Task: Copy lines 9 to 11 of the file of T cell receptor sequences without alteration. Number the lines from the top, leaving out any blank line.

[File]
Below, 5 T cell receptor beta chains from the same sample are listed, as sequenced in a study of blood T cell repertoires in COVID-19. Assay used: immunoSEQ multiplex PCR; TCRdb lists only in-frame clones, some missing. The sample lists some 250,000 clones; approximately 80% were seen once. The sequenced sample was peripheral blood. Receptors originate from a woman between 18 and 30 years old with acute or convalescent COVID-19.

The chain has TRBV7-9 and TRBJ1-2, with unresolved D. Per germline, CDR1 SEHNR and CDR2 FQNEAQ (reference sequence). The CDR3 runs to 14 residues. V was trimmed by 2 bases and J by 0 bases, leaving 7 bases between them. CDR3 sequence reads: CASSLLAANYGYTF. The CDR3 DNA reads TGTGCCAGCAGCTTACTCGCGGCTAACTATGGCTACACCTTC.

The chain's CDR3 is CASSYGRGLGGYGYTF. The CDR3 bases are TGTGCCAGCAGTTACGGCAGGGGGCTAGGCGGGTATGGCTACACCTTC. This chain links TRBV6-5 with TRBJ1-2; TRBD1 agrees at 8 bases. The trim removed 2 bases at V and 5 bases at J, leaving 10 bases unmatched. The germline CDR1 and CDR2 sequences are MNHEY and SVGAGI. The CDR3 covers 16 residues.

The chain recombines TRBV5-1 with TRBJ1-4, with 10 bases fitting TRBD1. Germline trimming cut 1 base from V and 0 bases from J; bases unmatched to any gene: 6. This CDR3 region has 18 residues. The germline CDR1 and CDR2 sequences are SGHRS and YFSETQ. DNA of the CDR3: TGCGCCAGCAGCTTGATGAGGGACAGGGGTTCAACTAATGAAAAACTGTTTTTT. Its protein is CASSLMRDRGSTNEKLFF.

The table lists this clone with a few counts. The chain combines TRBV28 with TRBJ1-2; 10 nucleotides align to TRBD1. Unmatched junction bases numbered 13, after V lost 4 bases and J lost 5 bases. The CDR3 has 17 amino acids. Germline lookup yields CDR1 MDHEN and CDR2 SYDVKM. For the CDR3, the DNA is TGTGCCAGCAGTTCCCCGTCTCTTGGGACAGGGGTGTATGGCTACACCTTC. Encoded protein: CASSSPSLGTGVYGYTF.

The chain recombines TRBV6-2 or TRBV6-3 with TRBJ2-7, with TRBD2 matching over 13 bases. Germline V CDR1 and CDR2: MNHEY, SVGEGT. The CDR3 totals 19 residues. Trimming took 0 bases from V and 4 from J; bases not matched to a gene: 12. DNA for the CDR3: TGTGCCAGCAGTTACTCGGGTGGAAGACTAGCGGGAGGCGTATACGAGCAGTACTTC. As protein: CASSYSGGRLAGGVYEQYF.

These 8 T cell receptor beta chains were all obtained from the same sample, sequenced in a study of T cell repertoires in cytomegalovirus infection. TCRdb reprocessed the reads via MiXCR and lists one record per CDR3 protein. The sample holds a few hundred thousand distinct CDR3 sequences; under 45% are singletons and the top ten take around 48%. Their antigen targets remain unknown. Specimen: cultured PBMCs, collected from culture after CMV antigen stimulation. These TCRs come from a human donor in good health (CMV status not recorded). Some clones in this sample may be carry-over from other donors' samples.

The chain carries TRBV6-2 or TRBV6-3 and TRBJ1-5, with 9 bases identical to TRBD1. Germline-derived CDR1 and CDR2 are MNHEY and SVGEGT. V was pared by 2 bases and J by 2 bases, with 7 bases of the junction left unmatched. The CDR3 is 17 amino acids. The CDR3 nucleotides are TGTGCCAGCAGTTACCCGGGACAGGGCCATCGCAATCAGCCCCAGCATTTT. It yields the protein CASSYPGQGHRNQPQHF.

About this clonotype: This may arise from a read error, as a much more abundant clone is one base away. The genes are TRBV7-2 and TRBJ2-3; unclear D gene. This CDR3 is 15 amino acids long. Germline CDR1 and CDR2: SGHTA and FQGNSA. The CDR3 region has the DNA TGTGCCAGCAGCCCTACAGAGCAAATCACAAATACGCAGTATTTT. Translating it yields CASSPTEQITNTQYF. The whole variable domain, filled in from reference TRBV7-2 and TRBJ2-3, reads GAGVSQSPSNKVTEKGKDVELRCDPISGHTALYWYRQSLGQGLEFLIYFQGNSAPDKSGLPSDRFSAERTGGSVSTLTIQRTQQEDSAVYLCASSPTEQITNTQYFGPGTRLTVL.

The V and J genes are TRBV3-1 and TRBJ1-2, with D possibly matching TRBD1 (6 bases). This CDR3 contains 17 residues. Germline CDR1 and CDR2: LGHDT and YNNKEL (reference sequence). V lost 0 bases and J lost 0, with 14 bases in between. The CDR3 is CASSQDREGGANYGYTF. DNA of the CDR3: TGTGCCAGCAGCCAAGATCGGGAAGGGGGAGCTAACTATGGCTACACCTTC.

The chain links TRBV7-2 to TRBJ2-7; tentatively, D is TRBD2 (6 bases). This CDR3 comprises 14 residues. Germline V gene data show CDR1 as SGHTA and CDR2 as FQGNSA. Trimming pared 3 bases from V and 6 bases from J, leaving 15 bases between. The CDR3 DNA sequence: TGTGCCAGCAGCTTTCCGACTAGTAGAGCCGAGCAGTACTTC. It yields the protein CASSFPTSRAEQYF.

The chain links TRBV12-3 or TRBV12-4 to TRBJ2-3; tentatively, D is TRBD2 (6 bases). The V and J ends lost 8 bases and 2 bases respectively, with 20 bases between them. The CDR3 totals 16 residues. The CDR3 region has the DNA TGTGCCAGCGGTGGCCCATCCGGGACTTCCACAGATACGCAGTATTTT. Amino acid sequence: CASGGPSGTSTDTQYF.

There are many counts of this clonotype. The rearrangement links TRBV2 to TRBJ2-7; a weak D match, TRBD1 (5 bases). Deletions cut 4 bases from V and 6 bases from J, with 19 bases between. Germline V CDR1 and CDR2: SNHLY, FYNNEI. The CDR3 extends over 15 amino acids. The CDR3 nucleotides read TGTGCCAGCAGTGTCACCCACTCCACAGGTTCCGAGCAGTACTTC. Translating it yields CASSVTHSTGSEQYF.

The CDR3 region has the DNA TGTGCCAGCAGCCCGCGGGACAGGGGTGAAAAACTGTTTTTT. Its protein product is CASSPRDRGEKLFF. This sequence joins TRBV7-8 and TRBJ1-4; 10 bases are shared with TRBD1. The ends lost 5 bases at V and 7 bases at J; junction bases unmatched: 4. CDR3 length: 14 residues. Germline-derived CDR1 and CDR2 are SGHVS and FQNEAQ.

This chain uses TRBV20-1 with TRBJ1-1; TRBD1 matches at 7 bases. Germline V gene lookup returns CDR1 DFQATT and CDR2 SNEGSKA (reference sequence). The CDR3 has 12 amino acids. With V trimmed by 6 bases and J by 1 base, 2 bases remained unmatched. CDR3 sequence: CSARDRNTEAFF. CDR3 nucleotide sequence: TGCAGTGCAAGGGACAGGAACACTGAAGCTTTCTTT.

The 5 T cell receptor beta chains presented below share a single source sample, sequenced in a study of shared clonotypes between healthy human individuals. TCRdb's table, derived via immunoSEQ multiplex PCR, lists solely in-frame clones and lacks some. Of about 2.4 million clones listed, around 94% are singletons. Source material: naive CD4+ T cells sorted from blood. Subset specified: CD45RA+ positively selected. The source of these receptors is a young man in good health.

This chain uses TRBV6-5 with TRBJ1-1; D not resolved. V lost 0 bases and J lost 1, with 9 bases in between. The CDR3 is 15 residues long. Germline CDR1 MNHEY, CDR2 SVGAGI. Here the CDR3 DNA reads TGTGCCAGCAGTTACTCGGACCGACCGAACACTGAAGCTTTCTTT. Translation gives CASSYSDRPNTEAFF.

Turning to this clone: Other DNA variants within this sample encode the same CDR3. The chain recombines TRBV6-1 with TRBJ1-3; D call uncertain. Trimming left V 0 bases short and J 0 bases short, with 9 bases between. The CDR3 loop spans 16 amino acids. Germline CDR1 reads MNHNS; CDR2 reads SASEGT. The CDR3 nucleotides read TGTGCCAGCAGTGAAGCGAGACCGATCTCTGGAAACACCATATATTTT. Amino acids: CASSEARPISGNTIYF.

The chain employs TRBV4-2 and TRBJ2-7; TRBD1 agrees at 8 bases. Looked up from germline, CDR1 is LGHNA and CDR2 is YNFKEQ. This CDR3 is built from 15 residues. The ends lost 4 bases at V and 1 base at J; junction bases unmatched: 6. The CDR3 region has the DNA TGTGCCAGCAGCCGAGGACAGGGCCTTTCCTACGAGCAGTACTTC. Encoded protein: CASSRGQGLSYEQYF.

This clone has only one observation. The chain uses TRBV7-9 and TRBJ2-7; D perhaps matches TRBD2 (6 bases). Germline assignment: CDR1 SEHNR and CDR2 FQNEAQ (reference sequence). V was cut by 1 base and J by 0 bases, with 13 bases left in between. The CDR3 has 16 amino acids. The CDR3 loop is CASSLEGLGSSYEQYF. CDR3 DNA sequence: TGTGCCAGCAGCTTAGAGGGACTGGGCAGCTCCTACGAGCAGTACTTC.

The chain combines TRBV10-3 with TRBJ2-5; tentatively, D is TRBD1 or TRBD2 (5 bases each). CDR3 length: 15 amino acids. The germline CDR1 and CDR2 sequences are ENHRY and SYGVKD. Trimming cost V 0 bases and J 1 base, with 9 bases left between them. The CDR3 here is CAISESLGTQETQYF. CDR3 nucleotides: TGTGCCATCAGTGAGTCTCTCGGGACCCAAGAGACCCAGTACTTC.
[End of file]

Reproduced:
About this clonotype: This may arise from a read error, as a much more abundant clone is one base away. The genes are TRBV7-2 and TRBJ2-3; unclear D gene. This CDR3 is 15 amino acids long. Germline CDR1 and CDR2: SGHTA and FQGNSA. The CDR3 region has the DNA TGTGCCAGCAGCCCTACAGAGCAAATCACAAATACGCAGTATTTT. Translating it yields CASSPTEQITNTQYF. The whole variable domain, filled in from reference TRBV7-2 and TRBJ2-3, reads GAGVSQSPSNKVTEKGKDVELRCDPISGHTALYWYRQSLGQGLEFLIYFQGNSAPDKSGLPSDRFSAERTGGSVSTLTIQRTQQEDSAVYLCASSPTEQITNTQYFGPGTRLTVL.

The V and J genes are TRBV3-1 and TRBJ1-2, with D possibly matching TRBD1 (6 bases). This CDR3 contains 17 residues. Germline CDR1 and CDR2: LGHDT and YNNKEL (reference sequence). V lost 0 bases and J lost 0, with 14 bases in between. The CDR3 is CASSQDREGGANYGYTF. DNA of the CDR3: TGTGCCAGCAGCCAAGATCGGGAAGGGGGAGCTAACTATGGCTACACCTTC.

The chain links TRBV7-2 to TRBJ2-7; tentatively, D is TRBD2 (6 bases). This CDR3 comprises 14 residues. Germline V gene data show CDR1 as SGHTA and CDR2 as FQGNSA. Trimming pared 3 bases from V and 6 bases from J, leaving 15 bases between. The CDR3 DNA sequence: TGTGCCAGCAGCTTTCCGACTAGTAGAGCCGAGCAGTACTTC. It yields the protein CASSFPTSRAEQYF.